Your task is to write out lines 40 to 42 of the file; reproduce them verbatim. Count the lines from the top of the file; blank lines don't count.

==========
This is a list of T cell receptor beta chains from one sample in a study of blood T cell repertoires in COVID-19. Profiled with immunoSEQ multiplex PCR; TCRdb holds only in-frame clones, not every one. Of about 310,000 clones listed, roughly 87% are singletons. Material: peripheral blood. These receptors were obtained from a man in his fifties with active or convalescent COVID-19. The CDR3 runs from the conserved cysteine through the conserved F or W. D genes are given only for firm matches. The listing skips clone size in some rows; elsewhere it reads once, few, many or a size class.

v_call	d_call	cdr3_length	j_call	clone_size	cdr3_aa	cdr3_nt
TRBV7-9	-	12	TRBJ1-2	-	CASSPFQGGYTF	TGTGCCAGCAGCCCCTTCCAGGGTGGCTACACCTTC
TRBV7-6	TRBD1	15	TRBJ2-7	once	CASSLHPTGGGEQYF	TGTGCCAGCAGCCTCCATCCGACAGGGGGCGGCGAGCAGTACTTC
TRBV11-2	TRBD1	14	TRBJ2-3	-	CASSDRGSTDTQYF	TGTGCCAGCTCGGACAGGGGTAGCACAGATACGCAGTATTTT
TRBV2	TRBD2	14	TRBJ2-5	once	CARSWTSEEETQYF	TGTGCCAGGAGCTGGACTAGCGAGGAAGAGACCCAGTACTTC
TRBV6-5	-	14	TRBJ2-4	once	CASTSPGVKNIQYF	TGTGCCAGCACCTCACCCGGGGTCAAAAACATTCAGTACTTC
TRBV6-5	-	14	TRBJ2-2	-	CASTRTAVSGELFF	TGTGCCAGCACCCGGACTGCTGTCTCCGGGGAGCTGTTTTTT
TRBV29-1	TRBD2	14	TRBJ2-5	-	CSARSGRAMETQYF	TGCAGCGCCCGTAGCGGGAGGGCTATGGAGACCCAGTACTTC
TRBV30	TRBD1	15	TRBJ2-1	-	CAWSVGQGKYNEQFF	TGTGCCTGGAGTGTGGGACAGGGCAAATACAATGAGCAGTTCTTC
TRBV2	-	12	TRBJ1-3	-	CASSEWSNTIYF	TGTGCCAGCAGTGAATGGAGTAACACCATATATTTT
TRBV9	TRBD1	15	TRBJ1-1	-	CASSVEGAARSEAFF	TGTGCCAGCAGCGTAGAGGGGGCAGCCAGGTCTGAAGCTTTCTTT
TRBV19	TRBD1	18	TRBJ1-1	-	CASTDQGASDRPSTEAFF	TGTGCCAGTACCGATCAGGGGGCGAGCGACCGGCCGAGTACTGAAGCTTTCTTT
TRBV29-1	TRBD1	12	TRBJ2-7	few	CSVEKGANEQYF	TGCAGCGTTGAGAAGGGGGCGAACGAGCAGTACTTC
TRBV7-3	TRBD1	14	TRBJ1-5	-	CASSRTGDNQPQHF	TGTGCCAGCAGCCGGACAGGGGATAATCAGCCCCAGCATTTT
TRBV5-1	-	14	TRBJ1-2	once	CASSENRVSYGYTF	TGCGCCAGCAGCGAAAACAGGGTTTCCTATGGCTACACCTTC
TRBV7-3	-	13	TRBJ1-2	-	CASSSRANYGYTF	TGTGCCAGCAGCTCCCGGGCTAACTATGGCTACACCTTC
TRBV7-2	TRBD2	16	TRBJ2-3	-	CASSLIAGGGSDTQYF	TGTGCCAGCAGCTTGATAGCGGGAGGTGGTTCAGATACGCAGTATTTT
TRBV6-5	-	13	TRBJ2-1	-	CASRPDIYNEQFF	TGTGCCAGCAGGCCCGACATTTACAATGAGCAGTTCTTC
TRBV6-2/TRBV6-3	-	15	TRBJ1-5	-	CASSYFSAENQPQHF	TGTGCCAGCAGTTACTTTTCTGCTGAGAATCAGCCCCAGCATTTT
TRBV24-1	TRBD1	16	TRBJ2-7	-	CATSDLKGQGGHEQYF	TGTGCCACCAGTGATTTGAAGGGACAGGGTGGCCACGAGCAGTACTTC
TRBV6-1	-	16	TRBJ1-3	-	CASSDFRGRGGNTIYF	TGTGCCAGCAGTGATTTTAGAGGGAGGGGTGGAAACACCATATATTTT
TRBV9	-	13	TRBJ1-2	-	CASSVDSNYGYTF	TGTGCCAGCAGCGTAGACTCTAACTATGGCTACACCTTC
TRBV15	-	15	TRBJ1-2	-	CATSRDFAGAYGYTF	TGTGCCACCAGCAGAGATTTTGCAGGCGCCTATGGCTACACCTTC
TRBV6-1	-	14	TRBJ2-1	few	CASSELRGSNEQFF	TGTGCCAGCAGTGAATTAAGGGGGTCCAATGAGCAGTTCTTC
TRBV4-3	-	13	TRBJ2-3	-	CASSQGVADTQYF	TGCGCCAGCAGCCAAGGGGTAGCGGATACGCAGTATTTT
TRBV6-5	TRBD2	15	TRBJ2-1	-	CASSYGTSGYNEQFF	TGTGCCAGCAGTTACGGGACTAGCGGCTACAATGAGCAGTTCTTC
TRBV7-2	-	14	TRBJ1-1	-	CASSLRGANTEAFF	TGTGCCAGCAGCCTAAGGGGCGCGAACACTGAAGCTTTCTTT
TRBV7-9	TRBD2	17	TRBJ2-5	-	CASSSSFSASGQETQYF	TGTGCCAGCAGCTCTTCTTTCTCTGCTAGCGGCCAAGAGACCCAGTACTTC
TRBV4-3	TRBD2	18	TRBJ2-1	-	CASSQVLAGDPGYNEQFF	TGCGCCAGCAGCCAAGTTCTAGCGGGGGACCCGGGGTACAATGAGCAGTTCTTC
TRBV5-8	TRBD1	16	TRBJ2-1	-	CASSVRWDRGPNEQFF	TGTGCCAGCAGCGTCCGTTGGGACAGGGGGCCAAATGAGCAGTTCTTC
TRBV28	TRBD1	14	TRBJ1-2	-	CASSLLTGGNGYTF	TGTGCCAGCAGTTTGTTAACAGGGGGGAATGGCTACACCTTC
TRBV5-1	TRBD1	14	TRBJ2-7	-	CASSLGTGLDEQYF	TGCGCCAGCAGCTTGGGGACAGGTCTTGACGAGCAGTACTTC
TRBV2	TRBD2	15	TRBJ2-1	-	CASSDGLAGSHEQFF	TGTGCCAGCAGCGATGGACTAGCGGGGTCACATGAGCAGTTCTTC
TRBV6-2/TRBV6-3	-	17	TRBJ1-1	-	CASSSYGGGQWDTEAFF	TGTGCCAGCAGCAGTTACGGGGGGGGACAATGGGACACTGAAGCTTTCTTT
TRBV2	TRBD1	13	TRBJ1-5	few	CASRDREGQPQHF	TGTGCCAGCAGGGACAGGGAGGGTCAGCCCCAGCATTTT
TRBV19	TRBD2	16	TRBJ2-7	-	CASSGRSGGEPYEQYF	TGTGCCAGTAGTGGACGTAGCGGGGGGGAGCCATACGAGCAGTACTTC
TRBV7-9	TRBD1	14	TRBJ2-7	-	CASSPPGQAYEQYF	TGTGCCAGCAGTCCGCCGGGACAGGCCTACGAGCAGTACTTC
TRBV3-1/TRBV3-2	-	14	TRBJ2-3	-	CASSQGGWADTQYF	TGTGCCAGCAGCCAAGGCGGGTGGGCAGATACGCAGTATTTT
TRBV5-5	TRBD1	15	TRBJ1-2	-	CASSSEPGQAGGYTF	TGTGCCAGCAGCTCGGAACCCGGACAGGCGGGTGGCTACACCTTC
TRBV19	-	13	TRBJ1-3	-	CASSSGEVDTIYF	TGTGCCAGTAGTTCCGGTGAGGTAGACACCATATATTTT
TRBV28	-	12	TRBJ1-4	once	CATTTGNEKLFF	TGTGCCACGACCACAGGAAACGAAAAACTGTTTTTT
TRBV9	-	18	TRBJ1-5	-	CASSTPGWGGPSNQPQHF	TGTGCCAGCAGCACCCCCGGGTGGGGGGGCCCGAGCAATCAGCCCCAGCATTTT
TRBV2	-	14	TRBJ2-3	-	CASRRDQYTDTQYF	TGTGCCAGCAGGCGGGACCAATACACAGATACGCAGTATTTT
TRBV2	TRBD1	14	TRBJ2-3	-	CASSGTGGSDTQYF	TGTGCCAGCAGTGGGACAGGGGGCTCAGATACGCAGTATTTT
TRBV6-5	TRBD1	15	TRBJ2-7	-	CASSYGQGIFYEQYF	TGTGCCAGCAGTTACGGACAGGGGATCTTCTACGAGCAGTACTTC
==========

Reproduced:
TRBV5-5	TRBD1	15	TRBJ1-2	-	CASSSEPGQAGGYTF	TGTGCCAGCAGCTCGGAACCCGGACAGGCGGGTGGCTACACCTTC
TRBV19	-	13	TRBJ1-3	-	CASSSGEVDTIYF	TGTGCCAGTAGTTCCGGTGAGGTAGACACCATATATTTT
TRBV28	-	12	TRBJ1-4	once	CATTTGNEKLFF	TGTGCCACGACCACAGGAAACGAAAAACTGTTTTTT